While months of nursing a life-long partner then losing them would be enough to rock the majority of people, Ann Kerr is made of sterner stuff than most and decided to do what she could to help others affected by the same terrible condition.
Ann’s family knew nothing about Motor Neurone Disease when her husband Archie was diagnosed in 1999.
Tragically, not only was she to lose Archie in December 2000 but little over two years later, her son Gordon also died after being diagnosed with MND. He left behind a wife and three children, aged only 12, eight and six at the time.
But instead of sitting back with her memories and her pain, this former teacher was determined to do what she could to raise awareness of MND and fundraise to help those affected.
She formed the Central branch of MND Scotland and since then has worked tirelessly to support individuals and families in our community who suffer from this rapidly progressing terminal illness.
This week Ann joined a long list of ‘unsung heroes’ who have received the Rotary Club of Falkirk Community Achievement Award.
There are over 30 names on the Rosebowl trophy that she will hold for the next 12 months, but few if any will have had the impact on members that Ann had as she told her personal story and those of others struck down by this debilitating condition.
While cheerful festive lunches were being served in other parts of the Park Hotel in the room where the Rotary members meet weekly there was a hush as Ann’s words hit home.
MND takes no prisoners.
It’s a name given to a group of illnesses which affect the body’s motor nerves known as motor neurones. Doctors often simplify it by saying these are the body’s wiring and those who get MND have the plug knocked out of the socket.
Whereas for healthy individuals motor neurones carry signals from the brain to the muscles, those with MND no longer can send the signals. Over time muscles weaken and eventually stop working.
Like most conditions, it affects everyone differently – some may lose the ability to walk, talk, eat, drink or breathe unaided.
Others may also experience changes in their behaviour, personality and the way they think. A small number may experience severe changes associated with a type of dementia.
But Ann’s message was that everyone can be affected in different ways and one of the first hurdles people experience is being diagnosed.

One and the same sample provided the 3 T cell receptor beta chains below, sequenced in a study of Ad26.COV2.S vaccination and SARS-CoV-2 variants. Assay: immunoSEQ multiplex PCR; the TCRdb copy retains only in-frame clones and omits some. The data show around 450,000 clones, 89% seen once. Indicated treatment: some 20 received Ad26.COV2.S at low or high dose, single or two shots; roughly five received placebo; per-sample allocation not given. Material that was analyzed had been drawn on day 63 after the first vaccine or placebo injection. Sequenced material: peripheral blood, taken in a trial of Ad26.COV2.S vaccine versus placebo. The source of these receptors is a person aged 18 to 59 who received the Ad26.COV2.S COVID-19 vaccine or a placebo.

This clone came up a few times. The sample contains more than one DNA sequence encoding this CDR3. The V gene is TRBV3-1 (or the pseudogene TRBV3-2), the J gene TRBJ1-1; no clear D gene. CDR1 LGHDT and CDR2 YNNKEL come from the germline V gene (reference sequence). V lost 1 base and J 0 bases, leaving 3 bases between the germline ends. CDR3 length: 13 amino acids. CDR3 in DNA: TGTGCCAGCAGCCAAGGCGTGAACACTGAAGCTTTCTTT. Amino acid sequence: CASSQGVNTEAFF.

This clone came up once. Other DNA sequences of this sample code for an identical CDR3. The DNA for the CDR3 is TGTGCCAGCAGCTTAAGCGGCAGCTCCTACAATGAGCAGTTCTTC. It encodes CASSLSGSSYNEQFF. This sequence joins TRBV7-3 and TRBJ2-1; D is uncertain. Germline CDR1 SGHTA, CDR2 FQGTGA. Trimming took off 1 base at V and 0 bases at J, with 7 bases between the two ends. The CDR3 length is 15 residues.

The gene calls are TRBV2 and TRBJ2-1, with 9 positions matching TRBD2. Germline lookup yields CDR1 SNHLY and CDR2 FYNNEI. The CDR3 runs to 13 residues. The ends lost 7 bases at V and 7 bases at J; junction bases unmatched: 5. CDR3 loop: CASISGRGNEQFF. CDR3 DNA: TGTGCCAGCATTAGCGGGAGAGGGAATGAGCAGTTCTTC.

For Archie, a former Motherwell FC footballer, he spent two years looking for a cure for his niggly cough. Then his speech became slurred.
Ann remembers how people would often think her husband, a former captain of Tryst Golf Club, had been drinking but sadly his family knew the real reason was one of his symptoms of MND.
Son Ian, who lives in Larbert, nominated his mum for the Rotary award and said that after his father died his mum decided “to look further into the challenges that MND Scotland were facing in terms of fundraising, research and raising awareness of MND in general”.
He added: “Within months, Central branch evolved and the serious fundraising and support began. Never daunted by the difficulties that face her, she progressed the branch, recruiting volunteers and like-minded people who helped my mother raise the profile and ultimately supported individuals and families.”
He said after his brother’s death, her resolve became even stronger and the need to support and fundraise became even more of her passion.
Together with the members of the Central branch and despite being in her eighties, Ann has helped raise over £200,000.
Although much of the cash raised has gone to research, now it is also helping to purchase equipment to help people who have been diagnosed.
Machines which allow those who have lost the power of speech to still communicate by using their eyes to work a keyboard are a boon for sufferers and their families.
In 2015, Ann, who is born and bred in Falkirk, and continues to live near the town centre, was awarded the British Empire Medal in the Queen’s Birthday Honours.
As well as the trophy, her latest accolade saw her receive a cheque for £400 from sponsors The Falkirk Herald and Morton Pacitti Solicitors to give to charity.
There was no surprise when she said this would go to MND Scotland. Despite her protestations that others were more deserving than her, Ann said: “I’m delighted to receive this award. I was very surprised and hopefully it helps to raise awareness about MND.”